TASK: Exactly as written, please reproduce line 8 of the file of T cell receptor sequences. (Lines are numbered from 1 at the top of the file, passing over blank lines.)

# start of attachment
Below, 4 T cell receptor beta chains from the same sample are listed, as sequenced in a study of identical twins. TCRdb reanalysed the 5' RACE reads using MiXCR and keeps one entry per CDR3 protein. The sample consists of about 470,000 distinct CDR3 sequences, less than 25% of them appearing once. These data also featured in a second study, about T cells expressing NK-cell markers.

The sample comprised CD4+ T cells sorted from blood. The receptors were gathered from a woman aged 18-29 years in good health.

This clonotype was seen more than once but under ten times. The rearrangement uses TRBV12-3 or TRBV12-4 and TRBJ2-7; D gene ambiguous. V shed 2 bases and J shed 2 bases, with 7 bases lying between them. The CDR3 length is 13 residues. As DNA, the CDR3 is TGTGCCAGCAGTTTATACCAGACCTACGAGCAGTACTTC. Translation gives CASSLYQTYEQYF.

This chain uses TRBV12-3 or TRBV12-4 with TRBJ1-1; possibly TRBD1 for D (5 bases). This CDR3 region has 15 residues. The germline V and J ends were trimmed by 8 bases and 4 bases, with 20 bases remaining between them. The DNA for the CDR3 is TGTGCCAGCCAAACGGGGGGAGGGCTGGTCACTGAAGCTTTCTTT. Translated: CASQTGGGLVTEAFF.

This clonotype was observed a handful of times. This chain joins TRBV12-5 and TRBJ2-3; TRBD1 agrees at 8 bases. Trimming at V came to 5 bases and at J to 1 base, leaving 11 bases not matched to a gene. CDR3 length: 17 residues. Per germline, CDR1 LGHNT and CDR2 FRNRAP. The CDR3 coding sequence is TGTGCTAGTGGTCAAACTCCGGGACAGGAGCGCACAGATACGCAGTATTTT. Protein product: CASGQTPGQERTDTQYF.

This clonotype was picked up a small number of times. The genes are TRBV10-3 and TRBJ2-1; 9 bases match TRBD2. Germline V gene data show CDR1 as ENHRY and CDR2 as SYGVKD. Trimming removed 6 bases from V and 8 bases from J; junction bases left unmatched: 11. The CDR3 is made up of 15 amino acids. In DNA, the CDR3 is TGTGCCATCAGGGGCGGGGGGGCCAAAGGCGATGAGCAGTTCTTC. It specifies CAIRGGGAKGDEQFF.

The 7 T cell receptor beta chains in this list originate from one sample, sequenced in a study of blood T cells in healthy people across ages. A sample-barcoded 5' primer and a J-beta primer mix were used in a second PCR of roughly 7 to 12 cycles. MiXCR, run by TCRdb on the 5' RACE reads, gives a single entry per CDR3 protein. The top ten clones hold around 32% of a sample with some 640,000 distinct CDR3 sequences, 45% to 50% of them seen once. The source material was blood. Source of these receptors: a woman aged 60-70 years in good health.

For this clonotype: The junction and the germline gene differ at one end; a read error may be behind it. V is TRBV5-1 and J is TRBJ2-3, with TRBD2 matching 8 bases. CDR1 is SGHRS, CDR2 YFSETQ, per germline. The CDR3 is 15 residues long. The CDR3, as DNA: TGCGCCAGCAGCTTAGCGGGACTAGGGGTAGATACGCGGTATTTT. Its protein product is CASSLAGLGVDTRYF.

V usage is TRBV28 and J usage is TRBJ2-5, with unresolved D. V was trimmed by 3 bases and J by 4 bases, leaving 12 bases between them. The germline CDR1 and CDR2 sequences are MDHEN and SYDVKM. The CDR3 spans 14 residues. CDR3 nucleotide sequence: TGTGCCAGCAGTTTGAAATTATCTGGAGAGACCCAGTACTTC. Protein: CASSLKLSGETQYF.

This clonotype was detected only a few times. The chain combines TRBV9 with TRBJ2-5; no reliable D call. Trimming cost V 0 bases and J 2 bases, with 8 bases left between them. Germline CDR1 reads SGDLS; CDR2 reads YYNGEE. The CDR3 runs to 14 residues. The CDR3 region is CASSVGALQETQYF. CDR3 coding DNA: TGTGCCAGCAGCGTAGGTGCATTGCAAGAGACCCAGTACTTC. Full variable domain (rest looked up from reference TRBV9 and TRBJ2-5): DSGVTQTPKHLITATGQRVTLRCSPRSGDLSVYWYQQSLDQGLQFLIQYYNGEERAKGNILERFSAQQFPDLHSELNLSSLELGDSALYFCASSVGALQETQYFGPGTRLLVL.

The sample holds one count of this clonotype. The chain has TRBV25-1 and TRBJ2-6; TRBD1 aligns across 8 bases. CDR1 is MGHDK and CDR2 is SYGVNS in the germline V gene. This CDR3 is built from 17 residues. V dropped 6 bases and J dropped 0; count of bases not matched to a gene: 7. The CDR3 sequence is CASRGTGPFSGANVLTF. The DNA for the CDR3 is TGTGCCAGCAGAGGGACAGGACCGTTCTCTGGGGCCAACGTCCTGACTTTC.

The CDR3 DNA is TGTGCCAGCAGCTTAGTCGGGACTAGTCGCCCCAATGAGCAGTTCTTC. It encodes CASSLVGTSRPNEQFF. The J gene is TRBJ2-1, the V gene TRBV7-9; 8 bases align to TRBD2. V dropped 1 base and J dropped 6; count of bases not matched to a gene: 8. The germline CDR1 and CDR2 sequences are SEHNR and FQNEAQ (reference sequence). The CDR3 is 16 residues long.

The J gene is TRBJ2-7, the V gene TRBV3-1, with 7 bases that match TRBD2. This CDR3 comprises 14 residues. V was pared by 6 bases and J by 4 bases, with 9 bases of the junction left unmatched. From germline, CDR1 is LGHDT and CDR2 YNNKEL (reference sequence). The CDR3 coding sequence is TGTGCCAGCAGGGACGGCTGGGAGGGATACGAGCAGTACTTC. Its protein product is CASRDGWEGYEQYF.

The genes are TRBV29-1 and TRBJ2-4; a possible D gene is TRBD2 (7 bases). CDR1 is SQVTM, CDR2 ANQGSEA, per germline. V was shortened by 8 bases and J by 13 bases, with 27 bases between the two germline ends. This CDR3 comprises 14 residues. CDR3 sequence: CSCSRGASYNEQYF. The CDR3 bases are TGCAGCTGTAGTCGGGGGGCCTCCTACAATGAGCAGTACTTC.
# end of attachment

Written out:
For this clonotype: The junction and the germline gene differ at one end; a read error may be behind it. V is TRBV5-1 and J is TRBJ2-3, with TRBD2 matching 8 bases. CDR1 is SGHRS, CDR2 YFSETQ, per germline. The CDR3 is 15 residues long. The CDR3, as DNA: TGCGCCAGCAGCTTAGCGGGACTAGGGGTAGATACGCGGTATTTT. Its protein product is CASSLAGLGVDTRYF.